BULLSEYE OR MISFIRE: Brick Mansions Reviews
By Dr. Know on April 24th, 2014
Critic Reviews for Brick Mansions
The action sequences of “Mansions” are edited within an inch of their lives, adding more incoherence than thrills.
Mr. Delamarre is not an action virtuoso, but his visual style, heavily indebted to the Grand Theft Auto video games, is appropriately rough and kinetic.
There’s not enough of Belle’s artistry here, given that part of the remake mandate presumably was to deliver something even bigger and better.
A bad movie, basically an aerobics class in search of an action-thriller plot …
“Brick Mansions” packs gunfights, car chases, acrobatic stunts and humor into one stylized package.
You know those ridiculous action movies where a bad guy with, say, four large guns gets beaten up by a quick-witted good guy with absolutely zero guns? They’ve got nothing on Brick Mansions.
A silly pile-up of exaggerated action clichés-and much of the time, it’s pretty fun.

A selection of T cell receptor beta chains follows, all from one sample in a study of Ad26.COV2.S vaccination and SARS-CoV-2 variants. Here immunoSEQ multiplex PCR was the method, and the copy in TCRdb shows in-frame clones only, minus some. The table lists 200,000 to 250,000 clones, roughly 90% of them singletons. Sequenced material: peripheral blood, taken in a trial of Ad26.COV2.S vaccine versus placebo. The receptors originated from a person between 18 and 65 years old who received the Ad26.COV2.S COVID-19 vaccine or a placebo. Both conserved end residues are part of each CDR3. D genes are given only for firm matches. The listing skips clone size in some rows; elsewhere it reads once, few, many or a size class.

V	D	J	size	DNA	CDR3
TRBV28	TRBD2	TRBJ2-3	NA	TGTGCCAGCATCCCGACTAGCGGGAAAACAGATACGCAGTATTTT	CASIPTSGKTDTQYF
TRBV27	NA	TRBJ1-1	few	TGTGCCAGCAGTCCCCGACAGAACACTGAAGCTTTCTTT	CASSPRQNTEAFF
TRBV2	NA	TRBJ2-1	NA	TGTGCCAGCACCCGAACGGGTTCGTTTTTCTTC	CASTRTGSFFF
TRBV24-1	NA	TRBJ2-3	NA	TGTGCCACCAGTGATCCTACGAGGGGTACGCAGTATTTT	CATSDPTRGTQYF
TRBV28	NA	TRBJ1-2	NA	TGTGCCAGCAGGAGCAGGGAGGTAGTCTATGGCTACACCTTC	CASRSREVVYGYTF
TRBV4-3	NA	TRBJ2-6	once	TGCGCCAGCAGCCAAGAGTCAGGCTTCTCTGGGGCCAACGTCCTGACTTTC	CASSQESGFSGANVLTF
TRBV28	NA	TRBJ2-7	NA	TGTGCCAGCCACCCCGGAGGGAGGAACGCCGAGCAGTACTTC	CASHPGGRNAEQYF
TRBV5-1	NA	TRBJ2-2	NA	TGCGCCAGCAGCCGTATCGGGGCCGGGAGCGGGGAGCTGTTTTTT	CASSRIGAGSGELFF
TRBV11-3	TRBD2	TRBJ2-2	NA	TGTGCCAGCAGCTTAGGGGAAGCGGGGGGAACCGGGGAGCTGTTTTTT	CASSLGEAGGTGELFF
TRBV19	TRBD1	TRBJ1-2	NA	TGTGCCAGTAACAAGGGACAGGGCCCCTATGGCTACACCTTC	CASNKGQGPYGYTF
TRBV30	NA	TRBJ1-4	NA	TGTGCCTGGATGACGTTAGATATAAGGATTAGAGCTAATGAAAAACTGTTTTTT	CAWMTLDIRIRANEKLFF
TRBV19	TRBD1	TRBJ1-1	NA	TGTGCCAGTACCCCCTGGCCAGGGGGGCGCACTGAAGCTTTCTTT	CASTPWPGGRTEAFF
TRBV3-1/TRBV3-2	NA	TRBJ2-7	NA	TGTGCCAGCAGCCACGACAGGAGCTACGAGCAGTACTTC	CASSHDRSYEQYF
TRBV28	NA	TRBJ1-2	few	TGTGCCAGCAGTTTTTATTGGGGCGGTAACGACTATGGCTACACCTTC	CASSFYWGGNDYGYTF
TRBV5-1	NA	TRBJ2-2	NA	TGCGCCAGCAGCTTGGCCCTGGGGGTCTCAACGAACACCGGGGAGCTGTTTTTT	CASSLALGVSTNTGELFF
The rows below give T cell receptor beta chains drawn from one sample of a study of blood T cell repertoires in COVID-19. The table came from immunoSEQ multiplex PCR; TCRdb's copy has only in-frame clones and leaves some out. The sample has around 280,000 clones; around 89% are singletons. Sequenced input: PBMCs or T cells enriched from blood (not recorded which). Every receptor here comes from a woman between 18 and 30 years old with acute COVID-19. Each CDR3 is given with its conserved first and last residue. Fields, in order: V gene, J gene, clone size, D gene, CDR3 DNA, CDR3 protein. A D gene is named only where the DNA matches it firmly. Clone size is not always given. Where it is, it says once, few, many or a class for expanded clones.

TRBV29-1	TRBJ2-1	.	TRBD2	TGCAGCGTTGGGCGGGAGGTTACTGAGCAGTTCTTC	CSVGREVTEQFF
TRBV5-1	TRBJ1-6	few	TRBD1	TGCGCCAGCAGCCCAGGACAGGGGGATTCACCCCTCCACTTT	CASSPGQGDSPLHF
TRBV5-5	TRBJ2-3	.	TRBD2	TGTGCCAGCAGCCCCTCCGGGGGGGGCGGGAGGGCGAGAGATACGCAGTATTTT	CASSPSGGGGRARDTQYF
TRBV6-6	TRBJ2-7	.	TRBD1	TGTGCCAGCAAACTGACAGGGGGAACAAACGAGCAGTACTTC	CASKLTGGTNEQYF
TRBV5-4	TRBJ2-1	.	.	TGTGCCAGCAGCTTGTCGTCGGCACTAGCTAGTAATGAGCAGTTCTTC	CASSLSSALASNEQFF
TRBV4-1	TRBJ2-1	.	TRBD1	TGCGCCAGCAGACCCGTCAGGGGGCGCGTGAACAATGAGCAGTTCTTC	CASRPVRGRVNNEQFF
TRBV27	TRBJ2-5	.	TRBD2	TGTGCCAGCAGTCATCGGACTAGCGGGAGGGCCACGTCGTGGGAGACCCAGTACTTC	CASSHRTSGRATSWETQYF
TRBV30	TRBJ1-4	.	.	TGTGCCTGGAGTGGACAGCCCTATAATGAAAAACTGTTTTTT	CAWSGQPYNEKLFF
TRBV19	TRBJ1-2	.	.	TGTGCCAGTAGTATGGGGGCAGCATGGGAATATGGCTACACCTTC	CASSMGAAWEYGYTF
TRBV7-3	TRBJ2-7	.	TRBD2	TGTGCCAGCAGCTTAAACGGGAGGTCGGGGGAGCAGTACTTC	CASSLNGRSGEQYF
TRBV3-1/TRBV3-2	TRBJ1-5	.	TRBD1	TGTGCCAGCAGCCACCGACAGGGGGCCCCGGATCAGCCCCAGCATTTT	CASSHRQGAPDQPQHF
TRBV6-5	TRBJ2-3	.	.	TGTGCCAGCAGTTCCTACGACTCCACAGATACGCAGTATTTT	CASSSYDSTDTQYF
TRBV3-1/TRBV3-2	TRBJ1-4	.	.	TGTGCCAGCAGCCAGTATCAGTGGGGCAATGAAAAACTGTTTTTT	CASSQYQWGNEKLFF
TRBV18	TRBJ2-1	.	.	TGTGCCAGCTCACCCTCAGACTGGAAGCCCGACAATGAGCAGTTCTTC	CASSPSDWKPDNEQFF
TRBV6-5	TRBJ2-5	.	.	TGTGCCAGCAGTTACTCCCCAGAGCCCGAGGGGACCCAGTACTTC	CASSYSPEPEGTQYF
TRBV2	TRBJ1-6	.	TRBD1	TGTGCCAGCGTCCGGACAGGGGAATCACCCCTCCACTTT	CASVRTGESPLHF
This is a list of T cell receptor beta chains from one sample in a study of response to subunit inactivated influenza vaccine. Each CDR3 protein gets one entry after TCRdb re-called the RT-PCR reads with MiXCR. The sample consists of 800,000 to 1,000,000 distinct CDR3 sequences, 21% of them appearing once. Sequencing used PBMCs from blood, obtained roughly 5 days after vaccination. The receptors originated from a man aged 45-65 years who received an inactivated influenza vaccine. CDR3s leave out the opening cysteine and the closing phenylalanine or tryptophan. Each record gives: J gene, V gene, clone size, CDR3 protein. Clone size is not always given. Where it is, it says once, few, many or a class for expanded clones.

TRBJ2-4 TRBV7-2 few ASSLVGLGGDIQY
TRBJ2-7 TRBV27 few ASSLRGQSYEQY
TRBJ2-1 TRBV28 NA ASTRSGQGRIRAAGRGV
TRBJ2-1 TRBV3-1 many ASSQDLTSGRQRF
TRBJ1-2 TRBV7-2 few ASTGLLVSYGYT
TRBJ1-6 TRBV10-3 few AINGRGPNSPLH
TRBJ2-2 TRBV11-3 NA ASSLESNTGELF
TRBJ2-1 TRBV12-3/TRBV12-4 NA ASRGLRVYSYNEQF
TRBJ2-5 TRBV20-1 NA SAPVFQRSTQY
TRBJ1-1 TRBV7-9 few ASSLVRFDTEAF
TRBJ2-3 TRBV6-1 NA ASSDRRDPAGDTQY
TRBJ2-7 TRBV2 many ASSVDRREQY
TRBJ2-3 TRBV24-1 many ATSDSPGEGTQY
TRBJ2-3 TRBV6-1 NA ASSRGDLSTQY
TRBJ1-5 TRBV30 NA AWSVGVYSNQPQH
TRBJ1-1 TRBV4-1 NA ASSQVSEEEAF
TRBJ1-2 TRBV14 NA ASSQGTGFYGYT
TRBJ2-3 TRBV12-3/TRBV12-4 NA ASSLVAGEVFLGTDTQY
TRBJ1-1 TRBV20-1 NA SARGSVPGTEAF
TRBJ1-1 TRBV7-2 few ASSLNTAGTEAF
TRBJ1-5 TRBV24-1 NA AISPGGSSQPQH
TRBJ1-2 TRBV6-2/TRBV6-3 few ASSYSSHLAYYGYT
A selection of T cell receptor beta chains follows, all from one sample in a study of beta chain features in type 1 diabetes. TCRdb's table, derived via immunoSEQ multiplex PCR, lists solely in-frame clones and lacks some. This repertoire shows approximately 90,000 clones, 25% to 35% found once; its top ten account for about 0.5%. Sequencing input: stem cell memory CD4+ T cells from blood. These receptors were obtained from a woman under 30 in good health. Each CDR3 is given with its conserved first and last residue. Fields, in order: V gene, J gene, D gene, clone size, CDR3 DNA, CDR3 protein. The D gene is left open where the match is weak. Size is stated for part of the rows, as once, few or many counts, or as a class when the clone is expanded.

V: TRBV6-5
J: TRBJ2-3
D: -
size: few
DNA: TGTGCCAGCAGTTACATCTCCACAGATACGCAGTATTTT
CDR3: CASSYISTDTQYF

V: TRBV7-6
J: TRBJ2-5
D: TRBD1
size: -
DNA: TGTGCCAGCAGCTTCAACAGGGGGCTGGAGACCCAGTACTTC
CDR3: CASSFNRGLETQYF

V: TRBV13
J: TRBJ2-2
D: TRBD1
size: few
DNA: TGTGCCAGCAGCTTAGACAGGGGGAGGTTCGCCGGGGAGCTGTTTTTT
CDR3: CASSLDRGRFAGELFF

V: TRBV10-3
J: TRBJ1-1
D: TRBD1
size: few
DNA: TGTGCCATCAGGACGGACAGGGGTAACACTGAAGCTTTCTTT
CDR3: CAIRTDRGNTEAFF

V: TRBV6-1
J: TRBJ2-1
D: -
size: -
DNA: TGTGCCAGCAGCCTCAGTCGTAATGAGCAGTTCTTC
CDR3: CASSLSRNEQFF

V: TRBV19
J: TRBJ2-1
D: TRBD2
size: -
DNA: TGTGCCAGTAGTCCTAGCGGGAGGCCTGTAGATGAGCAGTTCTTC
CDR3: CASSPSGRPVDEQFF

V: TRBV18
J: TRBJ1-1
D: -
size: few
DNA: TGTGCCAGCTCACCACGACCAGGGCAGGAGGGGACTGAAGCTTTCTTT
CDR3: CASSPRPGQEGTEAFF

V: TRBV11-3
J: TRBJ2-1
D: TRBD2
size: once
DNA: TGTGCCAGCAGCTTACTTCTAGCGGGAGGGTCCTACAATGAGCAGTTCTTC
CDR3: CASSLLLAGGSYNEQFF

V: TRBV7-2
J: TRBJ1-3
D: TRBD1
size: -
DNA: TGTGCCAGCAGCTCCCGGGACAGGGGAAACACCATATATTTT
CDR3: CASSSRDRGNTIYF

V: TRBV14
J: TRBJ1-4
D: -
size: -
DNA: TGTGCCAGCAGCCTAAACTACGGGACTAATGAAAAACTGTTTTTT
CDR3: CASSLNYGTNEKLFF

If Walker was still with us, we’d write Brick Mansions as lame action filler; With tragedy lingering, the movie just seems unfair.
The narrative comes across as even sillier than it did in 2004, and the action less exhilarating, [while] the aggravating visual style makes it a trial to watch.
Nothing more than a nearly scene-by-scene remake of “District B13,” itself a glorified Nike commercial with French subtitles.
Whenever it features feet flying through the air, Brick Mansions is a pleasure. Asked to do anything else, it’s one stumble after another.
Brick Mansions undermines its best asset — the athletically impressive parkour sequences — with overedited footage that would make a Jason Bourne movie look lethargic.
If you can’t see [David] Belle do what he does in one take, then it just looks like mere movie magic.
Brick Mansions takes a swing at gentrification and dislocates a shoulder in the process.
Dismal, appallingly shot and edited, and cast with the least interesting actors around, it’s clear that this carnival ride of flips, jumps, and gentrification should’ve remained a distant European memory.